Everybody knows about the Odra of Howl Island. Their weekly feeding, organised by the residents of Elton at the behest of the Commissioner for Environments, is often filmed by helicopters for daytime documentaries. The ongoing attempts by scientists from the University of Tasmania to make them breed more quickly are sometimes reported in the news, just before the sports. Local comedians make jokes about them. They joke about the Odra’s pointed predator heads and great fat meaty arses and how absurdly difficult the animals seem to find it to have sex with each other. There are one or two adult Odra in zoos scattered across the mainland. They are a national icon.
Howl Island is a 300m2 desert with an artificial oasis in its centre. The oasis was built as a well in the 19th century, when ideas about using the unpopulated island as a transport destination for Tasmanian Aborigines first entered political discourse. The well was nearly fully walled with transported stone bricks before one of the builders had the idea of tasting the water they had tapped. It was saltwater.
The island was abandoned and the bricks were left stacked there until after the 1930s when The Examiner printed the now-iconic headline: LAST ODRA DIES IN TASMANIA ZOO. It was bad reporting; no species is considered extinct until 50 years have passed without a confirmed sighting. It went to print because the Odra were one of the first big crusades of the burgeoning Tasmanian conservationist movement. They tied the apparent disappearance of the Odra from the wild to a century of their being brutally hunted for their silky fur. This was not the whole story of the Odra pogroms: packs of them tended to storm paddocks and kill farmers’ sheep, apparently recreationally, without even venturing to eat them. Nevertheless the tragic extinction of a unique native species was a welcome element for a state deep in the production of an environmental guilt discourse.
The Odra were not extinct. In the seventies a tiny inbred pocket of them was discovered in the forests of the state’s deep southwest, when the government was surveying Lake Pedder for the construction of a hydroelectric dam. The government quickly drafted a plan to move the miraculous creatures to a safe place. After several ownership disputes concerning more hospitable offshore candidates, Howl Island was eventually chosen as the Odra’s new habitat.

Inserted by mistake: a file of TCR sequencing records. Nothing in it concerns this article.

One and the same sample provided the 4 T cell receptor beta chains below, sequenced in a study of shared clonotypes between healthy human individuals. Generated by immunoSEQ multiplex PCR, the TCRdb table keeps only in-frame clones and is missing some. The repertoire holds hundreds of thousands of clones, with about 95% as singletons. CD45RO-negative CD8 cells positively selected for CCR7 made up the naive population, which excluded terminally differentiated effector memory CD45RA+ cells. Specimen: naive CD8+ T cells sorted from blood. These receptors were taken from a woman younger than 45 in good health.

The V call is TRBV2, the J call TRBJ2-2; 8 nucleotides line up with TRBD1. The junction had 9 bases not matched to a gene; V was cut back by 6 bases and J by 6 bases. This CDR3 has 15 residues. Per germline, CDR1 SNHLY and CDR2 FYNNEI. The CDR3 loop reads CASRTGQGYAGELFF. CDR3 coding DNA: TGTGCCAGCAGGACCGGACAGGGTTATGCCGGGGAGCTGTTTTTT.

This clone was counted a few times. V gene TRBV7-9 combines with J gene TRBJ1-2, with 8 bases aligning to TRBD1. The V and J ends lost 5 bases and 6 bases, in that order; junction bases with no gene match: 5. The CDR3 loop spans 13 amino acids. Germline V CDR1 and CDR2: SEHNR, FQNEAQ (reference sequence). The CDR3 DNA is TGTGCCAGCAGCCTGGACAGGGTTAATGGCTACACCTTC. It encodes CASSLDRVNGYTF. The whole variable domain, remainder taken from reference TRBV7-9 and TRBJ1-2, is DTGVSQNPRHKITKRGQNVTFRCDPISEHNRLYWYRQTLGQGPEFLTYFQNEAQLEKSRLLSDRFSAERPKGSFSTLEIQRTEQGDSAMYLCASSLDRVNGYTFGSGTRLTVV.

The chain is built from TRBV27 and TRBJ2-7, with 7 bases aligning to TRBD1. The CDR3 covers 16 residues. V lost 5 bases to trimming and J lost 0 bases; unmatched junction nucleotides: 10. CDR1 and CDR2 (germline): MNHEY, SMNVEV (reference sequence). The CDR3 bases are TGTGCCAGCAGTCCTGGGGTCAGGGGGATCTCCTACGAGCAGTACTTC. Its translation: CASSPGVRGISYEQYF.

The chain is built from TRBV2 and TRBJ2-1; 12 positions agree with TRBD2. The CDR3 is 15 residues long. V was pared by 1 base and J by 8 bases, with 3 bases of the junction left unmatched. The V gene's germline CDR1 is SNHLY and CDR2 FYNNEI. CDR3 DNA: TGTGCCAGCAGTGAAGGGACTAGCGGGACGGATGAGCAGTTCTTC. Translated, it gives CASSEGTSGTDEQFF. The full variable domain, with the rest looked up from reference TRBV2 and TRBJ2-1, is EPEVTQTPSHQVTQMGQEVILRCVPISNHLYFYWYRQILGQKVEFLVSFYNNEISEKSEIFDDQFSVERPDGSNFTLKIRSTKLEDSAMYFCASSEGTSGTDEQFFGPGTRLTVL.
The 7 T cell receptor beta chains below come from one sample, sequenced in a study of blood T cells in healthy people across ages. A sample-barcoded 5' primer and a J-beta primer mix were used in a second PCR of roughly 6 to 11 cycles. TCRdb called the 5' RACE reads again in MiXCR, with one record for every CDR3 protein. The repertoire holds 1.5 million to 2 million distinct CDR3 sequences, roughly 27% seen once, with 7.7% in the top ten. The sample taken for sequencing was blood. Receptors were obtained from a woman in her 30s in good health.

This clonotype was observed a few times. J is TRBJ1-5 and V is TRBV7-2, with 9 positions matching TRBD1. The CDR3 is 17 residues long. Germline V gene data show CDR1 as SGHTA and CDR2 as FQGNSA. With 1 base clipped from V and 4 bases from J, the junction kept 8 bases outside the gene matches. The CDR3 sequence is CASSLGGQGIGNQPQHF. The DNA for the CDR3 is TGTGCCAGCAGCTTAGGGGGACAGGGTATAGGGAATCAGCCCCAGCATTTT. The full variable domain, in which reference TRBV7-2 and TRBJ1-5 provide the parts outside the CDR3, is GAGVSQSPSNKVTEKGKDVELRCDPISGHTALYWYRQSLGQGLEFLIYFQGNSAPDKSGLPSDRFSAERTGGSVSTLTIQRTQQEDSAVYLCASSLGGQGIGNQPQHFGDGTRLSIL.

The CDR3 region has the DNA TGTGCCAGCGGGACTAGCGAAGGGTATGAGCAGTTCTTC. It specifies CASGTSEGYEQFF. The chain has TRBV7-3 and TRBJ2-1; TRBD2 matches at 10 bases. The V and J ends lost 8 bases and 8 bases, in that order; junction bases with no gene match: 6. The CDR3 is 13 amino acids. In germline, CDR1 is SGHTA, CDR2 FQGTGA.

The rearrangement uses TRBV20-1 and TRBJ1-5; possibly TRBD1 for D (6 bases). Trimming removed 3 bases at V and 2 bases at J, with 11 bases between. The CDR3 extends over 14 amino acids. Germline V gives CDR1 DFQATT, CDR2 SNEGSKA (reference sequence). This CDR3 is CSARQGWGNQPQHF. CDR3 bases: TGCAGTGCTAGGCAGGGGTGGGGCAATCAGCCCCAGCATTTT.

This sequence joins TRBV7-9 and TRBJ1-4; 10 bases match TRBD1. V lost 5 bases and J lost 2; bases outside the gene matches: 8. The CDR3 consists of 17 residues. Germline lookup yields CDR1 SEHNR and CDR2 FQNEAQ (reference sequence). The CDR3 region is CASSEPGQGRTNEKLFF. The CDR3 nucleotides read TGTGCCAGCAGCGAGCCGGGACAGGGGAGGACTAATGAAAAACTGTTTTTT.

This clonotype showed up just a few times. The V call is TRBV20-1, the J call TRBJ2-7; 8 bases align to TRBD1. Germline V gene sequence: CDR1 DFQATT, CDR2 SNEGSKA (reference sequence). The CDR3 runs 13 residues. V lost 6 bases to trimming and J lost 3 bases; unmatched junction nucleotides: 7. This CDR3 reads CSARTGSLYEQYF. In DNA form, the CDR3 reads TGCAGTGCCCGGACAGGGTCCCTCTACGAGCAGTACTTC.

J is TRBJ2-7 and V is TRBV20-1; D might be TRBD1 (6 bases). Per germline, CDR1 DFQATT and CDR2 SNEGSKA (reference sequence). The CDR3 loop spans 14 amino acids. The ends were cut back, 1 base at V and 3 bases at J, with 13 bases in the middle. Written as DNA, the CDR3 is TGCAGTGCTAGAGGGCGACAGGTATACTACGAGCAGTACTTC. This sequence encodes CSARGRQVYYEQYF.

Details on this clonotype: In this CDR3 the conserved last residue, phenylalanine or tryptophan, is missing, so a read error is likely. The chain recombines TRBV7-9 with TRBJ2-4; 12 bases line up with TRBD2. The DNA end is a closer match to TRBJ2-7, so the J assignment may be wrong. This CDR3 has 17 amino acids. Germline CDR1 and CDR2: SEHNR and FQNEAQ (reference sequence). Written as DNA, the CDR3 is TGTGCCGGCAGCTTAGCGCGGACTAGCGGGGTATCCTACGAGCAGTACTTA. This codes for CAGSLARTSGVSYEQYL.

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A fishing boat from the town of Elton carrying a big green water tank drops its anchor near the shore. An old man, tired in his joints but proud to be part of a tradition, steps off the boat in his waders. He tells his grandson to hand down his stockwhip and a big bucket of raw meat.
The Odra closest to the shore give a raspy bellow and bound in the man’s direction. When they come too close the man beats the whip ineffectually on the ground. They stop in a circle around him. Long ago these Odra learned not to come near people. Still, thinks the man, they had once been predators – ruthless, if the old shepherds’ stories were true, and certainly hardy enough to have survived on their own in the deep wilds – and it would not do to forego the whip, even if he couldn’t use it properly.
More Odra cluster around him and he begins to shake chunks of meat out of the bucket and onto the sand. The frontmost animals snort and gorge themselves. The man goes back to the boat, throws his whip back on-board and collects another two buckets from his grandson. He feeds six buckets of meat to the Odra. When he was younger he had made painstakingly sure that the food was distributed evenly. He tells his grandson that is why he spreads it in a long semicircle instead of simply piling it on the sand, but he knows that even then some animals manage to eat more than others. He no longer has the strength – or the patience – to really feed them all.
He throws the sixth bucket back onto the boat and his son passes him the end of a rubber hose. He carries the hose past the snorting, feasting Odra to the spot in the centre of the island where the useless old well had been. It is a wide pool now. He lowers the hose into the pool and calls to his son. The son opens a tap in the big tank. Water begins to fill the oasis.
The waterhole is not empty. Last week had been the same; the Odra are not drinking. He reminds himself to report this to the Office of the Commissioner for Environments. He knows he will probably forget.
From where he stands with his hose the man can see the whole island. He sees three Odra isolated from the others at the far shore. Two of them sit on their spindly forelegs and a third stands still, sleepy in the sun. They do not react to his whistle so he whistles louder. The standing one turns its head. The two beings stare at each other across the desert. Neither makes an attempt to approach the other. The Odra is the first to look away.
The oasis starts overflowing and the man calls – twice – to his grandson. The water stops. He starts the journey back to his boat, coiling the hose as he walks, and wonders if there is a new Commissioner for Environments. He thinks there probably is. On the far side of Howl Island the standing Odra makes a tired horsey whimper, lowers its head, and collapses heavily on its long forelegs.